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Published 20 septiembre 2022
On 16 September 2022 the Court of Appeal handed down its decision in the joined appeals of London Borough of Islington v Bourous and Davis v Yousaf  EWCA Civ 1242. The decision casts light, and some shade, on the use of the RTA Protocol. The clarification provided that the commentary in the White Book on Phillips is wrong is very useful to those engaged in Stage 3 hearings.
DAC Beachcroft Claims Ltd represented the appellant in the matter of Davis v Yousaf throughout the litigation process. Jamie Carpenter KC of Hailsham Chambers and David Fardy of 8DB, DAC Beachcroft’s advocacy service, represented the appellant at the Court of Appeal.
Since its introduction, the Pre-Action Protocol for Low Value Personal Injury Claims in Road Traffic Accidents (“the RTA Protocol”) has caused issues for those defending claims for credit hire.
As the RTA Protocol excludes vehicle-related damages from the assessment of the total value of the claim, it is not uncommon for sums for hire significantly over the fast track limit of £25,000 to be included in the process. Due to the streamlined process, coupled with short periods to respond with evidence in Stage 2, the RTA Protocol has regularly resulted in claims supported by minimal evidence and responses from insurers lacking in detail. Part 7 would often be a more appropriate forum for these disputes.
When it comes to Stage 3 proceedings issued under the PD 8B process, post - Phillips v Willis  EWCA Civ 401 it has been ever more difficult for defendants to challenge credit hire claims by dropping them into Part 7 where the usual standard of evidence applies. This is because the courts have regularly adopted the commentary on Phillips in the White Book, which stated that only ‘rare and exceptional’ cases should be dropped from the PD 8B process.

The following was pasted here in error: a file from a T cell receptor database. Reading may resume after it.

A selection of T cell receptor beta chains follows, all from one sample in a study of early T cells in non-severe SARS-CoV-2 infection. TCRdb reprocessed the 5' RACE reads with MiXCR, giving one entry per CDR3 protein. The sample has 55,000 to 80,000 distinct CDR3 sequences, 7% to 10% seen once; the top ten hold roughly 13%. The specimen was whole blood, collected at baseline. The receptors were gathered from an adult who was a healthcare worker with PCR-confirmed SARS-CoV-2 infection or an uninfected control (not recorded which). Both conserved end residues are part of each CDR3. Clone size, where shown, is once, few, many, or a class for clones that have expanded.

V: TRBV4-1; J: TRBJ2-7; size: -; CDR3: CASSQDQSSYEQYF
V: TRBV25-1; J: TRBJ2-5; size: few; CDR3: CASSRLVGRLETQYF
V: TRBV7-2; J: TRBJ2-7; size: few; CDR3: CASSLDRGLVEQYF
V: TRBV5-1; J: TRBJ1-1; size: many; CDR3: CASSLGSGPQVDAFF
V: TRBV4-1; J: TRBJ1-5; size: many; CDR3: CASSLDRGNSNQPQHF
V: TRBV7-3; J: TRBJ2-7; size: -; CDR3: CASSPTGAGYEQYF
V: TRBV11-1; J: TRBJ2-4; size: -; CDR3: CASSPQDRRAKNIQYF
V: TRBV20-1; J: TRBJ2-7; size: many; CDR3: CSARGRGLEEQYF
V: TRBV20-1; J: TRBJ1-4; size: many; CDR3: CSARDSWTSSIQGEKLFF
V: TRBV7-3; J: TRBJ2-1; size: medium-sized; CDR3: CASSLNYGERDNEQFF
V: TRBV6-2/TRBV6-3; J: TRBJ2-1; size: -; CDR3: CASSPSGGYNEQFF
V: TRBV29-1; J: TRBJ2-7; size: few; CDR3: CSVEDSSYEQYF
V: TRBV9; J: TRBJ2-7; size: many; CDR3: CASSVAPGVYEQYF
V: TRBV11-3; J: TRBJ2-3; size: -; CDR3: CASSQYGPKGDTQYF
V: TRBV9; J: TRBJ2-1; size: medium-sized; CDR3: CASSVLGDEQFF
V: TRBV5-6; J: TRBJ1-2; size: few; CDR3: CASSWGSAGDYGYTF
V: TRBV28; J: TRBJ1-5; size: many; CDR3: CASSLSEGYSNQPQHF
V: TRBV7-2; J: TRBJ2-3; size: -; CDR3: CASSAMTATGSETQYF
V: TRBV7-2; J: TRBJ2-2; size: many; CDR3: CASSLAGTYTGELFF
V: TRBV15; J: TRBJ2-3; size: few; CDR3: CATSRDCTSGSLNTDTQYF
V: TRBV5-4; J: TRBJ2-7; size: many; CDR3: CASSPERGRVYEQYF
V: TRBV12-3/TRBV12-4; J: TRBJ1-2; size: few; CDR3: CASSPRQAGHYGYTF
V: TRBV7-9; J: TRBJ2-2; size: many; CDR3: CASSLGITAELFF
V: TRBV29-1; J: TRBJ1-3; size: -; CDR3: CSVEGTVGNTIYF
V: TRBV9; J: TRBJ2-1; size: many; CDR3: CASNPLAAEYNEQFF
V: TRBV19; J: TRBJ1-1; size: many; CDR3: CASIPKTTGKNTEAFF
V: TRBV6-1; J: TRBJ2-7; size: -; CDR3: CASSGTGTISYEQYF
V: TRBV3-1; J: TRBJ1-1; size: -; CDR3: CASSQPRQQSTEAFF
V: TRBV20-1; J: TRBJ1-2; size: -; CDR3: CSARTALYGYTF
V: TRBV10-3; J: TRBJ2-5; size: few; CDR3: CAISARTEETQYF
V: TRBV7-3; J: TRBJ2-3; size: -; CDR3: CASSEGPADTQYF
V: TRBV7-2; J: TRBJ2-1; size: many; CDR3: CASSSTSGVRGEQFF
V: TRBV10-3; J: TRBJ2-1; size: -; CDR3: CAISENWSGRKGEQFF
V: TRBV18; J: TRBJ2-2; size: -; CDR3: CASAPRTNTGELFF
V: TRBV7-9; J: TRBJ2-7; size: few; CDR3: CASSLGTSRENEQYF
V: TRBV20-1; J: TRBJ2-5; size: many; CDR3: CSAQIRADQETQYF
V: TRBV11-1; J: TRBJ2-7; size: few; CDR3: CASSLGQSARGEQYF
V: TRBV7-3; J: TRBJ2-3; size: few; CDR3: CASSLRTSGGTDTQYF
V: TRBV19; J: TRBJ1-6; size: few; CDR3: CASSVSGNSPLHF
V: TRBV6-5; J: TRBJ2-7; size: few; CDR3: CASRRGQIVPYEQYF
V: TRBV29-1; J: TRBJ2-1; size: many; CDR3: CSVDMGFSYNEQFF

Mr Yousaf and Mr Bourous were taxi drivers involved in accidents that damaged their taxis and caused them whiplash type injuries. Both were placed into credit hire vehicles whilst their vehicles were off the road and made claims through the MOJ portal under the RTA Protocol process.
Mr Yousaf provided a witness statement that set out a simple assertion of impecuniosity, not backed up with any financial disclosure. At Stage 2 the defendant insurer put the claimant to proof over the claim for hire (this was pre-Hussain v EUI Ltd  EWHC 2647 (QB)) and requested financial disclosure. On appeal it was found that the plea of impecuniosity in the witness statement was sufficient to find on the third exception to the rule in Hussain.
In Mr Bourous’ claim, the Hussain argument was not taken at Stage 2; however the argument was considered at the Stage 3 hearing and the claimant’s claim was dismissed. At the first appeal, this was overturned due to the issue not having been raised at Stage 2 for the same reasons as Mulholland v Hughes, albeit independently of that decision.